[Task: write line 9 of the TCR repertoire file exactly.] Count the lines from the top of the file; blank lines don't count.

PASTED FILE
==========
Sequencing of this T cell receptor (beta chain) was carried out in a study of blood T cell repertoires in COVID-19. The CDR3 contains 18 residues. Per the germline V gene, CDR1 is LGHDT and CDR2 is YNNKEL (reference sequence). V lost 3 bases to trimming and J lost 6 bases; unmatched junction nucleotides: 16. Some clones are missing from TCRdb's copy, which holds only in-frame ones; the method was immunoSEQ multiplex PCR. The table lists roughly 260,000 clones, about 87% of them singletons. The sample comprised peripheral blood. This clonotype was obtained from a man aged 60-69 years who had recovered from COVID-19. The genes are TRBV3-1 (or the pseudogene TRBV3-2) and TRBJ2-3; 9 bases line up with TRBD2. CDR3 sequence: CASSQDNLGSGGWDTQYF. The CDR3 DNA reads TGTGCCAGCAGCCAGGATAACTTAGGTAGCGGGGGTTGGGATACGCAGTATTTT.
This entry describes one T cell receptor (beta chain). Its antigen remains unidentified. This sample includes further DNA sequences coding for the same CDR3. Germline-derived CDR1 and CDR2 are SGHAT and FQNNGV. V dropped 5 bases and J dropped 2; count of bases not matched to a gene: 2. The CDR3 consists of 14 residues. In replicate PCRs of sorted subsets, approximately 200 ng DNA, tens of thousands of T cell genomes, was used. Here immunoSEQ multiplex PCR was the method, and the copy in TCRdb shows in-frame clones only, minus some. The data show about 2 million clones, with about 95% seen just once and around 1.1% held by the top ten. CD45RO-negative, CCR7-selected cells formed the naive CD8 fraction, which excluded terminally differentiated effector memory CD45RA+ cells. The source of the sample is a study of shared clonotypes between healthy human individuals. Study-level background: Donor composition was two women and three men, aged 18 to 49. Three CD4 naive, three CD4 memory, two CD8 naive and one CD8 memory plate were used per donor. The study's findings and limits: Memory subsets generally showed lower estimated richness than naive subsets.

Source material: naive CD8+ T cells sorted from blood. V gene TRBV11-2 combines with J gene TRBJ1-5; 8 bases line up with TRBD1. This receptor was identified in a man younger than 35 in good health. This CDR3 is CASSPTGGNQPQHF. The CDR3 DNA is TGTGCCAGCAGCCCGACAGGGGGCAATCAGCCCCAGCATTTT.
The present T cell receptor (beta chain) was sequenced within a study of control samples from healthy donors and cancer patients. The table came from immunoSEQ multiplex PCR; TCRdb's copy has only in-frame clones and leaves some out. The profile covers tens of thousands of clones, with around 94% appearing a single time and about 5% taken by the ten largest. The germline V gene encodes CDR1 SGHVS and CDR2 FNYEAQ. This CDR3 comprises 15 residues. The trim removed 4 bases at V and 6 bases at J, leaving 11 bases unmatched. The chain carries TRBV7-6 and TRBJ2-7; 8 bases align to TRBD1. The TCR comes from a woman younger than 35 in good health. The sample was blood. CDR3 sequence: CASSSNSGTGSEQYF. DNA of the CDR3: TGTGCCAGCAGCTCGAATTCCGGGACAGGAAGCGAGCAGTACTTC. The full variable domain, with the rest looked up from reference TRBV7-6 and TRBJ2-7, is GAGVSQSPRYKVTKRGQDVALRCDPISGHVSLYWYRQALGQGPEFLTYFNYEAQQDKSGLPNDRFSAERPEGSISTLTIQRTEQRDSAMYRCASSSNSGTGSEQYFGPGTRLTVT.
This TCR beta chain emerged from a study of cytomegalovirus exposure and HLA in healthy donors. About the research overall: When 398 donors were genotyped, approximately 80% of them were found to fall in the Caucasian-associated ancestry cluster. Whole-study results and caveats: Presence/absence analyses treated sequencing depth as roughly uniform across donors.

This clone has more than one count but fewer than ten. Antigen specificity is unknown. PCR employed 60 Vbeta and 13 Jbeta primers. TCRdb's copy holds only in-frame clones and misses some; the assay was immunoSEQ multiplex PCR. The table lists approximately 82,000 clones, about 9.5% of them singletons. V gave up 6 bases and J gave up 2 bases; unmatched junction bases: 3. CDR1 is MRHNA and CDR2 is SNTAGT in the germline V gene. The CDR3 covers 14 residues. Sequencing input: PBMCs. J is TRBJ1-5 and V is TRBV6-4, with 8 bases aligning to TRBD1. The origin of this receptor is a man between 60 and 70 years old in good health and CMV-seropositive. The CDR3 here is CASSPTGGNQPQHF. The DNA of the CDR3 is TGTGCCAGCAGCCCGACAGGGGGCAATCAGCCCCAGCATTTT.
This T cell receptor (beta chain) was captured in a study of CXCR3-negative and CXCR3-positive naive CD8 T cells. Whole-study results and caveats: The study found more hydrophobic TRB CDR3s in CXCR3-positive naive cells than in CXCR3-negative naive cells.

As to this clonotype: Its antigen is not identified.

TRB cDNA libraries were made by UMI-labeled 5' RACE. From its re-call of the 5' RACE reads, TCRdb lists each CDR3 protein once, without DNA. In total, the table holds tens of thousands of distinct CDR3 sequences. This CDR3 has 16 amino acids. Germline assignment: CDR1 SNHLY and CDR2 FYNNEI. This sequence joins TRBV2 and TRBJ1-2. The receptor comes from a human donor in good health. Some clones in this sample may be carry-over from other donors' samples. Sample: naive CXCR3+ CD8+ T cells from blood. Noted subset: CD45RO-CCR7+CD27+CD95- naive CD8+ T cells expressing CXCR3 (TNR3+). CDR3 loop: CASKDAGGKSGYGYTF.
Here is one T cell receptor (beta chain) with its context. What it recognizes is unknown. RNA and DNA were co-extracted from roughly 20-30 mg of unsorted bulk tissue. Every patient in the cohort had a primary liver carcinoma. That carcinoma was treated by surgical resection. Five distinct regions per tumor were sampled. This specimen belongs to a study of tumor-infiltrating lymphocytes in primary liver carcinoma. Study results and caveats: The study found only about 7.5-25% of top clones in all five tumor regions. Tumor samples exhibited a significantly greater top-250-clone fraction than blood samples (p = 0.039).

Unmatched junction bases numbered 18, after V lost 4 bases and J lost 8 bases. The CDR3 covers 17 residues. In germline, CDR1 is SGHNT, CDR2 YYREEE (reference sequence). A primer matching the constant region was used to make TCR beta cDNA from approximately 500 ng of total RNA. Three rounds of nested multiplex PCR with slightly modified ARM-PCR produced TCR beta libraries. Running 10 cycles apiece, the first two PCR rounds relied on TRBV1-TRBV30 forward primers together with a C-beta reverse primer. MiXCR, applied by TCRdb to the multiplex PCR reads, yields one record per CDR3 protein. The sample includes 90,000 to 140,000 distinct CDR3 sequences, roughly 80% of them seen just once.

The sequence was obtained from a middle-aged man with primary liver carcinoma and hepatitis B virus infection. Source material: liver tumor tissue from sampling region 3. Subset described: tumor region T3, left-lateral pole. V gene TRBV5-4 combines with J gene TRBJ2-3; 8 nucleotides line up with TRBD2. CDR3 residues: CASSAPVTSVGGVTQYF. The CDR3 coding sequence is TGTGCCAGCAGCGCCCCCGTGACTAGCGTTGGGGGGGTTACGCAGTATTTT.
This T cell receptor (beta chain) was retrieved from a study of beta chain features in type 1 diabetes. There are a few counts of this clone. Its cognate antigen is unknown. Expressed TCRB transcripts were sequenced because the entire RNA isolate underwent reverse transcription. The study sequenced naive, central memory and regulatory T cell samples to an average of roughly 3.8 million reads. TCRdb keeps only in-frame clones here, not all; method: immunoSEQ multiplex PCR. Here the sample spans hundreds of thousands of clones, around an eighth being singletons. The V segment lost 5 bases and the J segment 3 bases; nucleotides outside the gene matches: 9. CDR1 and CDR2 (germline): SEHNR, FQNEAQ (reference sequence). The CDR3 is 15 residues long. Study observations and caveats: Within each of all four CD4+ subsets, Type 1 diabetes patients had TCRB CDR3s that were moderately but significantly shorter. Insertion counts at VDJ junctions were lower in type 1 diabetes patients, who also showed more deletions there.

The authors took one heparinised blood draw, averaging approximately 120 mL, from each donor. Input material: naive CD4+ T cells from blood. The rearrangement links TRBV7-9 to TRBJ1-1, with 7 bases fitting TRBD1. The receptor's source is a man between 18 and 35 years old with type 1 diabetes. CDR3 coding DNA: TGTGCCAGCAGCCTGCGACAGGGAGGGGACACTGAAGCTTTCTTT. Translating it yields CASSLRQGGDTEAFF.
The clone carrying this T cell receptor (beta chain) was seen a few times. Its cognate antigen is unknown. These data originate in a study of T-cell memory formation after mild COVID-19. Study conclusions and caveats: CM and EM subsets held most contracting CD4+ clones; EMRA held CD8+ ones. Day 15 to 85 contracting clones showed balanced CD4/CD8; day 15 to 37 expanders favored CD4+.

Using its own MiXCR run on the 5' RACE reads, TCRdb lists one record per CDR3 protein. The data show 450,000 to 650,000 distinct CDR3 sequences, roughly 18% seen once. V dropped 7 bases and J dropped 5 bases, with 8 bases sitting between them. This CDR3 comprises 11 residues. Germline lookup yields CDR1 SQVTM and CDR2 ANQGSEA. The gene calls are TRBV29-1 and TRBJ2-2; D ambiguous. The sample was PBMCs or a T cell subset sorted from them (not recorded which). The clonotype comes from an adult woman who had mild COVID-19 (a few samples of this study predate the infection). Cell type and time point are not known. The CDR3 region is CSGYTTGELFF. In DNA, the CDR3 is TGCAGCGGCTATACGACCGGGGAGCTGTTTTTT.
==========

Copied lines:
TRB cDNA libraries were made by UMI-labeled 5' RACE. From its re-call of the 5' RACE reads, TCRdb lists each CDR3 protein once, without DNA. In total, the table holds tens of thousands of distinct CDR3 sequences. This CDR3 has 16 amino acids. Germline assignment: CDR1 SNHLY and CDR2 FYNNEI. This sequence joins TRBV2 and TRBJ1-2. The receptor comes from a human donor in good health. Some clones in this sample may be carry-over from other donors' samples. Sample: naive CXCR3+ CD8+ T cells from blood. Noted subset: CD45RO-CCR7+CD27+CD95- naive CD8+ T cells expressing CXCR3 (TNR3+). CDR3 loop: CASKDAGGKSGYGYTF.